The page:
Macomb maintains secure campus

Steven Barnum , Assistant News Editor

The crime report statistics at Western Illinois University show that the office of public safety is keeping students safe.

Western’s office of public safety has released numbers from 2015, 2016 and 2017 that highlight major categories in crime. The categories include dating or domestic violence, aggravated assault, burglary, forcible sex offenses and judicial referrals and arrests for liquor and drug laws.

As seen in the Western Security Report, there are 48 emergency call boxes scattered across the Macomb campus. When individuals feel they are in danger, they are encouraged to activate one of the boxes, which will trigger a flashing blue light and alert safety officers to the location. The emergency call box system has been in place since 1989, and the number of lights has doubled since then. Darcie Shinberger, the Director of University Relations, believes that the university maintains a safe campus thanks to the patrol from police officers and students.

“We have the officers, but we also have student patrol who are on foot every evening,” Shinberger said. “Because our campus is smaller, their response time is very swift.”

Several areas of crime are down from just three years ago. For example, 2015 had as many burglaries as the last two years combined. Reports of aggravated assaults are also on the decline, along with domestic and dating-related violence. Shinberger says that OPS are constantly raising awareness through reminders.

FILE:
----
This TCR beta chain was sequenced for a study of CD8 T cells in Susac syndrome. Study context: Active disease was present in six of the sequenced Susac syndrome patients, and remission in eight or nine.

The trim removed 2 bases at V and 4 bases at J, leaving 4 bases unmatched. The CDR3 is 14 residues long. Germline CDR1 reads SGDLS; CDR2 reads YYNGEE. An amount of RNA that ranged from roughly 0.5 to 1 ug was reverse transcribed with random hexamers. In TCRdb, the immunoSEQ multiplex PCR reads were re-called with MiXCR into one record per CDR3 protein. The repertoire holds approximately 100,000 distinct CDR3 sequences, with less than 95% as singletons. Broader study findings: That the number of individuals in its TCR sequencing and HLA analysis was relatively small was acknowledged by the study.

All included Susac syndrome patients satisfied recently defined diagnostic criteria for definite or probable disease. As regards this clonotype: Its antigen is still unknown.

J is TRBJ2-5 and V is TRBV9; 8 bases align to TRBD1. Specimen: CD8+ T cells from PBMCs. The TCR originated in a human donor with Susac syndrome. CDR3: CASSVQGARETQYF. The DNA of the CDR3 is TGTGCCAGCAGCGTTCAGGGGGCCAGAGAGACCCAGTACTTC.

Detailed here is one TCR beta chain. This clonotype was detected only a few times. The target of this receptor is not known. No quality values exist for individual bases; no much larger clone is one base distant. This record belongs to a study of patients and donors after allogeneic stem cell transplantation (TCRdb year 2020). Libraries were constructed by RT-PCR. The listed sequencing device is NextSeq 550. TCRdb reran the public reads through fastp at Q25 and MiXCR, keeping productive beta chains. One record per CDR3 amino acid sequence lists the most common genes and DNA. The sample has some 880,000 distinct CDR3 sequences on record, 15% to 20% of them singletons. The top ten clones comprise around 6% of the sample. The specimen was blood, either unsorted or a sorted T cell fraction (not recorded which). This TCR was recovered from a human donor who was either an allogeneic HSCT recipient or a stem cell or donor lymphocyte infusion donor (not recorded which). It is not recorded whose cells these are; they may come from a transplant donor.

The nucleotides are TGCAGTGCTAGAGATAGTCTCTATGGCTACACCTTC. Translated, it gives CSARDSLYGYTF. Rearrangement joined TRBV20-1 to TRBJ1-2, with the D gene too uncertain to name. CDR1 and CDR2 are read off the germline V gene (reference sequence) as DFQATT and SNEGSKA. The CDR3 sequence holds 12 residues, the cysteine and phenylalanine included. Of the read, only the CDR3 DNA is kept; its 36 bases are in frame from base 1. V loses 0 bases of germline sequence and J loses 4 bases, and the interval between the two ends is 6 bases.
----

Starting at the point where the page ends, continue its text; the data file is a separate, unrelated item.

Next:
“We are always telling students to lock their doors and not to leave high-dollar items in plain sight.” Shinberger said. “Burglaries are often a crime of opportunity. Don’t give someone the opportunity.”

OPS also offers self defense classes and assistance to those with car trouble, like a flat tire or locking themselves out of their car. “Our office does a really good job in educating the community how to protect themselves and their possessions,” Shinberger said.

As for an increase in drug law arrests and judicial referrals, Shinberger believes there could be several explanations. Among her speculation, she floated the idea that students new to Western might think they can get away with drug use or possession. With this mindset, students fail to sneak their activity passed campus police and residence hall staff, who may be drawn to the smell of drugs like marijuana. Another possibility is that patrol members have been more efficient at locating where students consume drugs on campus. Specifically, there were 150 drug law referrals in 2015, 191 in 2016, and 219 in 2017.

On the flip side, referrals and arrests for liquor laws have decreased since 2015. The explanation for the downward trend is lacking, though Shinberger suggests that students are more aware of the consequences. There have been 1,038 arrests and referrals combined for liquor laws since 2015, and over 71 percent of them have taken place on campus property.

Looking at other areas, reports of forcible sex offenses have been steady, with an average of 10 in each of the last three years. Forcible sex offenses range from groping to rape. Zero robberies or hate crimes have been reported in the last three years, and there has only been one stolen vehicle during that same time span. Possessions of weapons and stalking have not been significant issues at Western.

If students are not in immediate danger, they could call OPS at 309-298-1949 to file a report. “Western’s office of public safety does a fantastic job. They work very had to make sure they provide a secure campus for everyone,” Shinberger said. “We’ve always had a lot of control on campus.”